Catching up on my reading the other day, I came across the following quotation:
The distinction between a well-regulated army and a mob is the good order and discipline of the first, and the licentious and disorderly behavior of the latter.
The author of those words: General George Washington, upon arriving in Brooklyn on August 25, 1776, and observing this “licentious and disorderly behavior” in camp, as described by Philip Fithian:
Carts and horses driving every way among the army. Men marching out and coming in . . . . Small arms and field pieces continually firing. All in tumult.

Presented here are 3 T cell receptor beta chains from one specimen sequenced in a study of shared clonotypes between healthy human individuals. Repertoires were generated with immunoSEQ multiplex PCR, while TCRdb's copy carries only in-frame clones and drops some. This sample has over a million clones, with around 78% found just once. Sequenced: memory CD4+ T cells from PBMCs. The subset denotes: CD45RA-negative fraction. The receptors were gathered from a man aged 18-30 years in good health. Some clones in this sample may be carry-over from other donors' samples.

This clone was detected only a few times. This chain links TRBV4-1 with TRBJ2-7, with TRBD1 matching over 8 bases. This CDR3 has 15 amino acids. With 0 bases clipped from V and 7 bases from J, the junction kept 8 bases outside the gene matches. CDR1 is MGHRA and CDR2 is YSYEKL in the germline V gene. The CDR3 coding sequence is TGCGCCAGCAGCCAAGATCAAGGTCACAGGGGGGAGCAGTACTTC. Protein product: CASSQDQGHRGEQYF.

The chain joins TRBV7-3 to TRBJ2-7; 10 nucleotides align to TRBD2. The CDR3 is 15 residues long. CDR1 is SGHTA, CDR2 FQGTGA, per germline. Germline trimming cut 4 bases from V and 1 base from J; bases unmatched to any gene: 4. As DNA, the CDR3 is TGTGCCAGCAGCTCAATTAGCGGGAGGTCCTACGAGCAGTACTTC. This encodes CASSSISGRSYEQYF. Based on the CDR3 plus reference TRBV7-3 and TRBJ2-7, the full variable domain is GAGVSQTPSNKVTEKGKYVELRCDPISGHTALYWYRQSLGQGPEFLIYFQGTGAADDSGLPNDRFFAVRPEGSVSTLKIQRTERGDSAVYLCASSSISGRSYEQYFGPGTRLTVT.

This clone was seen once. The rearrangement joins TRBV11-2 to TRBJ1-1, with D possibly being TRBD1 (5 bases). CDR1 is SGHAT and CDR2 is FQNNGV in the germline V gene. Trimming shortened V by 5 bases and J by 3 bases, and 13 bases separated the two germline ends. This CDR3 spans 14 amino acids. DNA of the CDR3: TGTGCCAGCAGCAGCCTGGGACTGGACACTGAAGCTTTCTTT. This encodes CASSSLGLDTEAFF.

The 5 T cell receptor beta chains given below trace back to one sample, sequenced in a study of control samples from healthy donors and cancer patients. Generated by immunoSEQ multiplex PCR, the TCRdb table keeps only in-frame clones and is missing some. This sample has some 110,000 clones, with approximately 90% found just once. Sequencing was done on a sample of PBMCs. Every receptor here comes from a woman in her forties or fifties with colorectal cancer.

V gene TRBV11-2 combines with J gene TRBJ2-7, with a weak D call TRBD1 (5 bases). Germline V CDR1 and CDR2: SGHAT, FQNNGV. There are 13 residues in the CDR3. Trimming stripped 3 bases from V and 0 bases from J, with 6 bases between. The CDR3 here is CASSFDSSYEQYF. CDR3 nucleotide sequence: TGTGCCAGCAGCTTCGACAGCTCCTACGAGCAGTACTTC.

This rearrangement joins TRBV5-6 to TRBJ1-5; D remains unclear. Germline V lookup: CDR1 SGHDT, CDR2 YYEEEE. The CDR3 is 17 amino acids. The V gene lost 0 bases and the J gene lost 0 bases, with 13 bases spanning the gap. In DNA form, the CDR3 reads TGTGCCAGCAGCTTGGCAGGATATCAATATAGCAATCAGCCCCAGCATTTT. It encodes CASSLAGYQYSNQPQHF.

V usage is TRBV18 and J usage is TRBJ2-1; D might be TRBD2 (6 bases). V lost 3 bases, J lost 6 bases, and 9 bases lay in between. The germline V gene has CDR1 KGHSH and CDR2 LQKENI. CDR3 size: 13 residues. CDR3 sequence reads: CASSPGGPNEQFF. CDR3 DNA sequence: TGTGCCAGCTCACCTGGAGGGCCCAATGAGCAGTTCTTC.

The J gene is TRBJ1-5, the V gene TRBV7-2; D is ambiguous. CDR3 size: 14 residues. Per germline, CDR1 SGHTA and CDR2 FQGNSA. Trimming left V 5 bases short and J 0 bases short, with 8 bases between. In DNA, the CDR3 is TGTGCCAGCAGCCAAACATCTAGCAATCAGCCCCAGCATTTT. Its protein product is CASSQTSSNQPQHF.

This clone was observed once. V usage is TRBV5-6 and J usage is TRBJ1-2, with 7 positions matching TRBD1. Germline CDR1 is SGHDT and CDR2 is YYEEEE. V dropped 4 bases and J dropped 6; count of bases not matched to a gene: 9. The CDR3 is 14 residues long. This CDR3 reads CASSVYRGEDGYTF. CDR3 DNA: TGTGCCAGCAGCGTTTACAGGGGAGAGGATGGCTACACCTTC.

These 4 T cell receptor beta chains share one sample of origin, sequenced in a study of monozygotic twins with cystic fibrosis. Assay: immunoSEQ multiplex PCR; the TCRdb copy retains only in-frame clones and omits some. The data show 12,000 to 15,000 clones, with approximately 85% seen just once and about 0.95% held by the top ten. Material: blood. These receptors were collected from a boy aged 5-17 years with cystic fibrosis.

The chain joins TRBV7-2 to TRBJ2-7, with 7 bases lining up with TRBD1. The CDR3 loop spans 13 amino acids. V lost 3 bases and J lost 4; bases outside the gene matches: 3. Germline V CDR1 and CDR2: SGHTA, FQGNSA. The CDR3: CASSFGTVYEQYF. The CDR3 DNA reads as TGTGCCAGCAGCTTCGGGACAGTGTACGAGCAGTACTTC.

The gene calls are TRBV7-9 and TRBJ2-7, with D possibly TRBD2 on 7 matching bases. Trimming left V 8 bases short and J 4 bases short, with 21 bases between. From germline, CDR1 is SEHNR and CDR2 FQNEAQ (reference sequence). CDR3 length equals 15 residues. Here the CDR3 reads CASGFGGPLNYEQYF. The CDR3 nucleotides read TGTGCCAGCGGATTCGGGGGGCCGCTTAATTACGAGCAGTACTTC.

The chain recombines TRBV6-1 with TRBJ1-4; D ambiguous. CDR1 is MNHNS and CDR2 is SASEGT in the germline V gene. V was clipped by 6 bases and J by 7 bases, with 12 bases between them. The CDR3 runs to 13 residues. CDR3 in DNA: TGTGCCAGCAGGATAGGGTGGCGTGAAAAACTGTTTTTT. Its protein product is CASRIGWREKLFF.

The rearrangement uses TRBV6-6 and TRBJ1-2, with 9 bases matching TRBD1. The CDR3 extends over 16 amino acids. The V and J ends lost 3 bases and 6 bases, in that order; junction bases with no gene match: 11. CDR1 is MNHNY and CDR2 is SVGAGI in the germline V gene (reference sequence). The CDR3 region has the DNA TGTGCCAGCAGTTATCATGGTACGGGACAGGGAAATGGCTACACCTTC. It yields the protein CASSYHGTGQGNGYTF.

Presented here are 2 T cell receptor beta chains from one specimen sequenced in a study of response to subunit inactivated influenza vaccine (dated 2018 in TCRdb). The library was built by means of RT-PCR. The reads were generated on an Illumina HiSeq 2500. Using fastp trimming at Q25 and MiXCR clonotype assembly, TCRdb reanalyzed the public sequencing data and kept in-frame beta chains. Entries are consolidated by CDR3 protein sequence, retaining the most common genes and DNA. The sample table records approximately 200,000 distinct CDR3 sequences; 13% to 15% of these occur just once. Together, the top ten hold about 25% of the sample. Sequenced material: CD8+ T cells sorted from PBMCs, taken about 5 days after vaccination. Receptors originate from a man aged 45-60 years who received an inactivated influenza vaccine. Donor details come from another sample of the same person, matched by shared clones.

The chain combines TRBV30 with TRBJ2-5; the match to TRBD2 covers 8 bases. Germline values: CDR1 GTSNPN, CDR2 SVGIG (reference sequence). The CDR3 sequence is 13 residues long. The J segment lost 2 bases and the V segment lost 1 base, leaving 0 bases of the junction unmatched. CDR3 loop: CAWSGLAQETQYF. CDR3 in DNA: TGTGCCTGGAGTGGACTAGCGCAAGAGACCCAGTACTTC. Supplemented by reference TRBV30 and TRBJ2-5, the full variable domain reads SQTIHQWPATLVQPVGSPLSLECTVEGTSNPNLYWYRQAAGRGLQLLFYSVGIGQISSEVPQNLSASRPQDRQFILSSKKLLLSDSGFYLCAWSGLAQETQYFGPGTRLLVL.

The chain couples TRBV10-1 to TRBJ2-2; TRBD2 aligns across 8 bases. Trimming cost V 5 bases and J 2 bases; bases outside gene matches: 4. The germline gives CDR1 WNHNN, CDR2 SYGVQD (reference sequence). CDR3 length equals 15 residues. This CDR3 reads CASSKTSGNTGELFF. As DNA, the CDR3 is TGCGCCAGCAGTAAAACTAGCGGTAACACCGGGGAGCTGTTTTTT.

Can there be any doubt that the “well-regulated militia” of the Second Amendment of the U.S. Constitution does not simply mean a loose class of undisciplined citizens united only by the fact of firearms ownership?
Oh, that book I was reading was not a rare antique, but David McCullough’s 1776, a New York Times No. 1 best seller, with more than three million copies in print. Pick up a copy and read page 161 soon.